As Guido Fawkes has spotted there was a howler in Polly Toynbee's Guardian article which attacked the localisation of Council Tax Benefit. She said that low-income households in Haringey would lose £38 a week – but she meant £38 a year. I suppose that given she makes £115,000 a year from the Guardian alone, she might find the difference between £38 and £1,976 a year rather footling.
However, it is not just this error – the whole basis of her article is flawed. She presents the reform as an attack on the poor when it is the opposite. From next April, local councils will be responsible for administering financial help to those unable to pay their Council Tax bills. They will have to make do with 10% less funding for this compared to that currently administered centrally.
Councils will have to ensure that pensioners are protected. Indeed, pensioners may well get more help, since many don't apply for Council Tax Benefit at present even when they are entitled to it. If councils spend more on Council Tax Benefit, they will have to fund the money from elsewhere in their budget. If they spend less then they will be able to use the spare money for other things.
What this amounts to is that councils now have an incentive to do two things. First of all, each recipient they can get into work will save them money. Those on low incomes can still get some Council Tax Benefit but it quickly tapers off as incomes rise. In England the average Band D Council Tax is £1,439. Each person that switches to being in work rather than being on the dole will be paying Council Tax to the council – rather than the council effectively getting nothing from them.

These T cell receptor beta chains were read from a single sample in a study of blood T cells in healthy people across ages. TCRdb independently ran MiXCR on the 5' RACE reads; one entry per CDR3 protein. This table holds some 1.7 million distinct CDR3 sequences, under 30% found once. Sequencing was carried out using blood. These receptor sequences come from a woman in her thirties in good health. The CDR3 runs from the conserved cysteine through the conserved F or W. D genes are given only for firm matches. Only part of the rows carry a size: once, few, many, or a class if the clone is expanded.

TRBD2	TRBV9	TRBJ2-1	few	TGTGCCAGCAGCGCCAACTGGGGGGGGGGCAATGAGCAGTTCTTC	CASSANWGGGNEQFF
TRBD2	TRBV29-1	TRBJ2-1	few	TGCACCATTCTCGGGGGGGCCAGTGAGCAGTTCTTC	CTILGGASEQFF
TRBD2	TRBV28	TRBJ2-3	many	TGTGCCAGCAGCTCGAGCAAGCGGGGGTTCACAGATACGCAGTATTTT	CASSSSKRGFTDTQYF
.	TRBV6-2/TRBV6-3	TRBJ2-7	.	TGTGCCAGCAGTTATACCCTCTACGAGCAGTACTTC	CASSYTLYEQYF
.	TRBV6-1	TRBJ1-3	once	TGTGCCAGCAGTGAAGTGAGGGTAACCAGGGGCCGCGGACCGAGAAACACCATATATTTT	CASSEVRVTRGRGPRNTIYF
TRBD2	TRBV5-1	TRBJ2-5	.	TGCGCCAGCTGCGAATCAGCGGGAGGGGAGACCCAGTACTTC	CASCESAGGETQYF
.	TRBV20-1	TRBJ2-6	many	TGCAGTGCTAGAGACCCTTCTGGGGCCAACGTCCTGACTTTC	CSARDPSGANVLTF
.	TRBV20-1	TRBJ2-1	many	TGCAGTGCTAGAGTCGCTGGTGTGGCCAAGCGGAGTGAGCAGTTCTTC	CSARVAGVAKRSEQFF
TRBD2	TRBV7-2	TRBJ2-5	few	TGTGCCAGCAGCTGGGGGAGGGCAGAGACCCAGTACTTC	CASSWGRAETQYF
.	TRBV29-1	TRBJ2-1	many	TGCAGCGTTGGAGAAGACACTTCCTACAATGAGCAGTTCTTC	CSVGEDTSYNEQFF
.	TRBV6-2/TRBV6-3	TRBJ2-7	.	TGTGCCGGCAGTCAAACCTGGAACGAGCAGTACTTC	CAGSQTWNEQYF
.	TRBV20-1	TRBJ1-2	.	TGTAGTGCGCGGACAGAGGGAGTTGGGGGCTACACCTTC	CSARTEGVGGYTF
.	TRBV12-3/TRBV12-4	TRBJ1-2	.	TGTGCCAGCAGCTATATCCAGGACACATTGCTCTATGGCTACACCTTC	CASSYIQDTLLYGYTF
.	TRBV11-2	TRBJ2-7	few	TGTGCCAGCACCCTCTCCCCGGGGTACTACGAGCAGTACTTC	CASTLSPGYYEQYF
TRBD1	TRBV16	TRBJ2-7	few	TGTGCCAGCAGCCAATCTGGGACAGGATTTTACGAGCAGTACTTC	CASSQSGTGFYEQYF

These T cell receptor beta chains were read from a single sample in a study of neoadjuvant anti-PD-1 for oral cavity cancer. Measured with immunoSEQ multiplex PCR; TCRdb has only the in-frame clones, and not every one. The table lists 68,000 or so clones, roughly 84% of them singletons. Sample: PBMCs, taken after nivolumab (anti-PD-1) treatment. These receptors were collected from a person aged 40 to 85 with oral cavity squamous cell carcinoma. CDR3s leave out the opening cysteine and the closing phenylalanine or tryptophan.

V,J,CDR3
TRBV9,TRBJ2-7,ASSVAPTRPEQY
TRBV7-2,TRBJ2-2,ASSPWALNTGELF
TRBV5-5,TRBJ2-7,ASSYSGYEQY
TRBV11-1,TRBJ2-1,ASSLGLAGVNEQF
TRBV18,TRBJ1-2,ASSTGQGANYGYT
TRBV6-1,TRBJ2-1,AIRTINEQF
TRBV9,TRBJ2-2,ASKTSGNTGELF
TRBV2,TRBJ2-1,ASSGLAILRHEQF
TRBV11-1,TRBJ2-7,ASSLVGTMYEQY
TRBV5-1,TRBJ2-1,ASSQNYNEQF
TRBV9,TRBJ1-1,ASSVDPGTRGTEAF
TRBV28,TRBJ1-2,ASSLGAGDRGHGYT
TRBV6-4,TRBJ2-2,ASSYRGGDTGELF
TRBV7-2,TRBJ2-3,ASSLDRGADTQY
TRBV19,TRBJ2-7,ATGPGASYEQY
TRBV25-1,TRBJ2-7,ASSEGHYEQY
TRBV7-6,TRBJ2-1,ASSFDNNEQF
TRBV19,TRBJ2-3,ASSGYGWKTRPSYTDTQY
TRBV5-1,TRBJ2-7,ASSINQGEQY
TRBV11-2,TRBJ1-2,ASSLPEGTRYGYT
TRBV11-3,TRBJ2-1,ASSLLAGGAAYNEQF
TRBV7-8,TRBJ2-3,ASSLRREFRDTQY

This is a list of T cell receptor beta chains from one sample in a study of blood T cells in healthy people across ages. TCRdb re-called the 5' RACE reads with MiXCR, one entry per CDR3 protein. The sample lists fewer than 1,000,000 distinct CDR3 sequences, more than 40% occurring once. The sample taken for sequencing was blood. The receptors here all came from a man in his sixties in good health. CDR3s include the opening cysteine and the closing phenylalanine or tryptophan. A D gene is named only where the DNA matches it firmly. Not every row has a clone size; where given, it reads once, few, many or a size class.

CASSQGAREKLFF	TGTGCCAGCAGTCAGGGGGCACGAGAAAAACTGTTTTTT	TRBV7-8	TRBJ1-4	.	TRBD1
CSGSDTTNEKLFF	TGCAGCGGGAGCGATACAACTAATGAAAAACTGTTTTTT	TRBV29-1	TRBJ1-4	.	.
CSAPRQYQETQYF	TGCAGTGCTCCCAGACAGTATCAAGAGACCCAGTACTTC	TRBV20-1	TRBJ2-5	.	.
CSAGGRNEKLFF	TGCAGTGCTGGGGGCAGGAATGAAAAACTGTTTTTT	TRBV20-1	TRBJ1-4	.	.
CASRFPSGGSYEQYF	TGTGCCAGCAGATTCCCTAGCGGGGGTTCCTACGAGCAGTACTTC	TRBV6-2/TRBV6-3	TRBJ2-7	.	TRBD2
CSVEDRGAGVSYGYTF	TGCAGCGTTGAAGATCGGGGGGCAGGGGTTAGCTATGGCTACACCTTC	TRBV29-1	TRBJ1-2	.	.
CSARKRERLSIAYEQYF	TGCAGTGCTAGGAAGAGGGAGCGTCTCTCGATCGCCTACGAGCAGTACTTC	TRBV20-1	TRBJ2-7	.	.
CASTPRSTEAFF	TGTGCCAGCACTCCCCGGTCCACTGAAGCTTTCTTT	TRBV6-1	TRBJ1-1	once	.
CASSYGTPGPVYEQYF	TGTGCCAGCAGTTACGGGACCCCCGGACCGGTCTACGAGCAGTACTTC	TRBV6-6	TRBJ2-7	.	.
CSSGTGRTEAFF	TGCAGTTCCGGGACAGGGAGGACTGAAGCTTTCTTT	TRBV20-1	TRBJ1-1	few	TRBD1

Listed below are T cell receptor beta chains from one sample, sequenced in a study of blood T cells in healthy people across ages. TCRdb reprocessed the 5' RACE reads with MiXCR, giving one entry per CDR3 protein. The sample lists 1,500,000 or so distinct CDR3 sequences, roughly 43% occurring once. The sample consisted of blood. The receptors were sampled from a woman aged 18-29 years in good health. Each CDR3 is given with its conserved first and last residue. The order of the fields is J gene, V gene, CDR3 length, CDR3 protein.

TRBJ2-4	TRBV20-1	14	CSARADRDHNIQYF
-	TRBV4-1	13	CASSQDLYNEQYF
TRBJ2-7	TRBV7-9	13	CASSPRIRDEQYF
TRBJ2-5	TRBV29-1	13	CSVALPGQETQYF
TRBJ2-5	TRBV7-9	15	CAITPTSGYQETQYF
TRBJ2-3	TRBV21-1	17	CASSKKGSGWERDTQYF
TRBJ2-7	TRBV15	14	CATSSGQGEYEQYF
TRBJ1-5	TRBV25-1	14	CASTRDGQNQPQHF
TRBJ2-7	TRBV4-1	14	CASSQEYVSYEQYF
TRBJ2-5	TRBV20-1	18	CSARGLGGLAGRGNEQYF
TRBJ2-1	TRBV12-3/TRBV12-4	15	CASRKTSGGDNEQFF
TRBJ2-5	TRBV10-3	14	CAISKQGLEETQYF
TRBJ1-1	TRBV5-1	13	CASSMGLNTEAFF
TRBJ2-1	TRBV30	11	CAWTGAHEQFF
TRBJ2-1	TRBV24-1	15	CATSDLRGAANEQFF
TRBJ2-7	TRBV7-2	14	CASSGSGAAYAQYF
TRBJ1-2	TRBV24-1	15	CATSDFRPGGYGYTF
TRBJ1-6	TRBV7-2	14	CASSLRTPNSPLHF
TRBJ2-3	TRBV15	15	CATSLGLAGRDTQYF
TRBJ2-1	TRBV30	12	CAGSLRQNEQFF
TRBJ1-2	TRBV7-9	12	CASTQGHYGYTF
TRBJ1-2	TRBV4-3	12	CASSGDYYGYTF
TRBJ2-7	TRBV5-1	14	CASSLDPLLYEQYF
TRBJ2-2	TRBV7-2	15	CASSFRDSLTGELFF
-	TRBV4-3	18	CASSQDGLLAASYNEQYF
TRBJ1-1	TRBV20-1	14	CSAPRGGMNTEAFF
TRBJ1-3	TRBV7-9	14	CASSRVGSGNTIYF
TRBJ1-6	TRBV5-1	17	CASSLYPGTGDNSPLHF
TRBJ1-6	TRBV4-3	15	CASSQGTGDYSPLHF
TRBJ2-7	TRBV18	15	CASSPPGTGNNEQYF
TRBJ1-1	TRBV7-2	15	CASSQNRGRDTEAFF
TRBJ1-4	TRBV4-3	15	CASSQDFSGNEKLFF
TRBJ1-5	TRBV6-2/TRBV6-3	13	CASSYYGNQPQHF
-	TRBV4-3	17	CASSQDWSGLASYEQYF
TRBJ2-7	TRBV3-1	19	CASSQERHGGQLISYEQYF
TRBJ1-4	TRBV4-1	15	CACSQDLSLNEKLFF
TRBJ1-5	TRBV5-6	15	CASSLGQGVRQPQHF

Secondly, it gives a council an incentive to keep Council Tax down. If Council Tax goes up then the amount of money it has to find for Council Tax Benefit goes up. Lower Council Tax is particularly good news for the poor. That is because Council Tax hits them especially hard. This includes those pensioners too proud to apply for Council tax benefit, and those in work who are low paid but for whom Council Tax Benefit covers none or only part of their Council Tax.
The poor, including pensioners, are especially likely to suffer from anti social behaviour and to benefit assistance of those undertaking voluntary work. I hope that local authorities will be able to remove Council Tax Benefit from people found guilty of anti social behaviour offences and to sometimes make being paid the benefit conditional on carrying out voluntary work.
Local circumstances vary and it is sensible to introduce an element of flexibility, some potential for innovation. The spending on Council Tax Benefit has doubled since 1997. These changes are due to save at least £470 million a year – before any allowance is made for councils reducing numbers on benefit. Those Labour politicians who oppose this change have not made clear what alternative savings they would find.
Some councils will be more successful than others. In Miss Toynbee's figures about Haringey, even when corrected, are based on an assumption that Haringey Council will find their 10% saving by cutting the benefits. No allowance for reducing fraud. No allowance for getting anybody into work. An assumption that Haringey Council will completely fail. That might well be true in that particular example. But she should not attack local government generally on that basis.